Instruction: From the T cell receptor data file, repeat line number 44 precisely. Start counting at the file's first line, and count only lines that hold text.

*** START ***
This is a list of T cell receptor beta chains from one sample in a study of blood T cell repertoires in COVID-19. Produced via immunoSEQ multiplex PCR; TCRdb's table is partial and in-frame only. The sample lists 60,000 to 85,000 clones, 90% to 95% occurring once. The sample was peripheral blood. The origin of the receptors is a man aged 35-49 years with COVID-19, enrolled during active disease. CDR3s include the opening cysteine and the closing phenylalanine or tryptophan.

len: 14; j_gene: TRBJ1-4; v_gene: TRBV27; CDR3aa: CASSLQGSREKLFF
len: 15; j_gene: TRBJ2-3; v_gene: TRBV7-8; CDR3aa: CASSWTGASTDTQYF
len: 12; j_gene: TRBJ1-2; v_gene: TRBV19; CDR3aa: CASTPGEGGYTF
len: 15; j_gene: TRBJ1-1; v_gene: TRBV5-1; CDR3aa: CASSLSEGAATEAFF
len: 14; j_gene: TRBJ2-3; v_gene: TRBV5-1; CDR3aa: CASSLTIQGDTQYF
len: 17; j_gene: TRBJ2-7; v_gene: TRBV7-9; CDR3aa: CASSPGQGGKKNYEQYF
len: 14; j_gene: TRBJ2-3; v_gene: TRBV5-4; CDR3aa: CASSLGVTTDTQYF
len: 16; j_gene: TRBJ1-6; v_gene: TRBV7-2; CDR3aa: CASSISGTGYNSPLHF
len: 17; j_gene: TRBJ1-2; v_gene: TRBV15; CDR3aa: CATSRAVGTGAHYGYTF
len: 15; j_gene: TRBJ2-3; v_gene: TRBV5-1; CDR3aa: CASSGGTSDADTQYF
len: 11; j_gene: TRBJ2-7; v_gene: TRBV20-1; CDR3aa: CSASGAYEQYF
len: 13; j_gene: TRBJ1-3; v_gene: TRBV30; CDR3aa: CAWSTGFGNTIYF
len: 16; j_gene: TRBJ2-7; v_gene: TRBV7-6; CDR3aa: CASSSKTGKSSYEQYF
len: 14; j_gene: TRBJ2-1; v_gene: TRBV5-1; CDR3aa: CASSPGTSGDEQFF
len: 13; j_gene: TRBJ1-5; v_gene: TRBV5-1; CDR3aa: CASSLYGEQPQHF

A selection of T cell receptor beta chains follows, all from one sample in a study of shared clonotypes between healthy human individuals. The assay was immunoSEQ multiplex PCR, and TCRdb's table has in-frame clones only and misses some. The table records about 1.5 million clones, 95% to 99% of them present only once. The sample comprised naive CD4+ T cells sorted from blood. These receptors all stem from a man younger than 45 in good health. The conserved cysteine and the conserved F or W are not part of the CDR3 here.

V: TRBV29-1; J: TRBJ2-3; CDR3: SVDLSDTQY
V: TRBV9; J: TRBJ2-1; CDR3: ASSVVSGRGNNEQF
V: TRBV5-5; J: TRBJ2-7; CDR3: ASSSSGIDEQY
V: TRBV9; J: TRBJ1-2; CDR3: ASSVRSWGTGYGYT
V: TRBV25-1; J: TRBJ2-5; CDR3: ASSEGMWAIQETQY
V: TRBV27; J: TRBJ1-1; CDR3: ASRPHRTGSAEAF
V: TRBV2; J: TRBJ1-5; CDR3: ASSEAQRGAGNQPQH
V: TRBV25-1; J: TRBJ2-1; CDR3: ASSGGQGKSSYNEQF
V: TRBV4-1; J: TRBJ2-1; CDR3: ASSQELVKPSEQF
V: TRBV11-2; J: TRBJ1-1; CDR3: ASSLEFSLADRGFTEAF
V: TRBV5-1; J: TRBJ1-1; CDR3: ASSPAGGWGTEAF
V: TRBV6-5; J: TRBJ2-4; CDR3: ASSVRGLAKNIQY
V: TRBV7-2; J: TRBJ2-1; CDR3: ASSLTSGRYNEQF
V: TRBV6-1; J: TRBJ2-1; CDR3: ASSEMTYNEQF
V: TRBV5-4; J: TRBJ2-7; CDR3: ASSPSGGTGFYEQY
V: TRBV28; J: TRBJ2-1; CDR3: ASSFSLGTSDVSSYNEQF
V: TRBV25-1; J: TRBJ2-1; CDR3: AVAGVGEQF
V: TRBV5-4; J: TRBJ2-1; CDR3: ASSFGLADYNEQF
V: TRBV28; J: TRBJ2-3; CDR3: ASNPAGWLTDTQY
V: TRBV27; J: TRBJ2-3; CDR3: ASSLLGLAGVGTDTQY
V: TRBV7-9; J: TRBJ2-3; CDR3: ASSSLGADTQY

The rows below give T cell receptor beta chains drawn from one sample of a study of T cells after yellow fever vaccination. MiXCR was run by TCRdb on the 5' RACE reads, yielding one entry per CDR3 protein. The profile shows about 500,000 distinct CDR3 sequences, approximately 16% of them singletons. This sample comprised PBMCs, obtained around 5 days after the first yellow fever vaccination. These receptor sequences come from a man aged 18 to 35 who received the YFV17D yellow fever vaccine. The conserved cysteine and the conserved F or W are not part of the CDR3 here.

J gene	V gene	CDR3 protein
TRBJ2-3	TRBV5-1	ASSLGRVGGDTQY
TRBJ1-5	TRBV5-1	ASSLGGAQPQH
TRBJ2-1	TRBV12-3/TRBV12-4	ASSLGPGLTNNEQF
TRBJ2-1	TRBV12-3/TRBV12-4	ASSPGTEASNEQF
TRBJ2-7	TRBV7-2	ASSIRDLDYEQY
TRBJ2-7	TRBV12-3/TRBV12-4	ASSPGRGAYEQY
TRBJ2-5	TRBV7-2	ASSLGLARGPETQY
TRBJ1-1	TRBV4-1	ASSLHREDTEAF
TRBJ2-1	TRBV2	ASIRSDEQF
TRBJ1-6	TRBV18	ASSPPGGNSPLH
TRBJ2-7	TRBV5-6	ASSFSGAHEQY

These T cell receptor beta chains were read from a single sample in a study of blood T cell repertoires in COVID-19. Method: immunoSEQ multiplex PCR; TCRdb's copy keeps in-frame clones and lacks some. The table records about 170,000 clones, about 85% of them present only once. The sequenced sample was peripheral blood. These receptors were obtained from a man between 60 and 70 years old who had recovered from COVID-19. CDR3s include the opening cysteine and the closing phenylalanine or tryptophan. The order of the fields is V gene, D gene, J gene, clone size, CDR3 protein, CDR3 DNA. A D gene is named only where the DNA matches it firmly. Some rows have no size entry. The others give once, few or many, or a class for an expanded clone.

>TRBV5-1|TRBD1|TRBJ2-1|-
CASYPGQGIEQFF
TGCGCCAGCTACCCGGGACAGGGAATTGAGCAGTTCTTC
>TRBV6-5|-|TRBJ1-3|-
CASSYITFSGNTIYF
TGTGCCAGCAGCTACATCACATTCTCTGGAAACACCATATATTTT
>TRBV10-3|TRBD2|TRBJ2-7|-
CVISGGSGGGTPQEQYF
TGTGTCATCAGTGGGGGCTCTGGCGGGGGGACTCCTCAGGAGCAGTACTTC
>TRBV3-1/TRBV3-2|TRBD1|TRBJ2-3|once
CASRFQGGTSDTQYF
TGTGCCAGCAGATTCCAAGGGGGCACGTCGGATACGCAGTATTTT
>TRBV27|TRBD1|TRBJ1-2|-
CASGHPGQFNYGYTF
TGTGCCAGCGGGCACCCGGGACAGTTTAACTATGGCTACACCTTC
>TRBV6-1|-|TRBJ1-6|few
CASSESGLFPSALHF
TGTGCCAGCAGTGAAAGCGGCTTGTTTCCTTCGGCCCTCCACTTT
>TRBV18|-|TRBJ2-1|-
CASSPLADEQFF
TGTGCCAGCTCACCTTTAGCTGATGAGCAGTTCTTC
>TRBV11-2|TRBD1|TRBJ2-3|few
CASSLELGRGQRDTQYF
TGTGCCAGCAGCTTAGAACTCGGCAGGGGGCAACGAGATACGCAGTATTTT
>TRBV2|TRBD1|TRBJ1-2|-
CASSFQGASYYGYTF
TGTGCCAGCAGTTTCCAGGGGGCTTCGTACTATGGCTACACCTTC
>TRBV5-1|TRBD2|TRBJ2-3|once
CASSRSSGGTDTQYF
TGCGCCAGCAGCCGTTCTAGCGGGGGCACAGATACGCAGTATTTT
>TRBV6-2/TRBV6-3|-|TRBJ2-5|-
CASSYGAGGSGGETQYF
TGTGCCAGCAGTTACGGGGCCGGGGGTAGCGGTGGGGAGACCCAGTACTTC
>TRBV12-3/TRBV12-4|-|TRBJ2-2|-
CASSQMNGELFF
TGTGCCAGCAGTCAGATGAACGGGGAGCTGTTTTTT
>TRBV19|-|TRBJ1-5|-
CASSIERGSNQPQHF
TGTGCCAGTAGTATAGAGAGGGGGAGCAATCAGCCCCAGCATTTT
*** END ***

TRBJ2-1	TRBV12-3/TRBV12-4	ASSPGTEASNEQF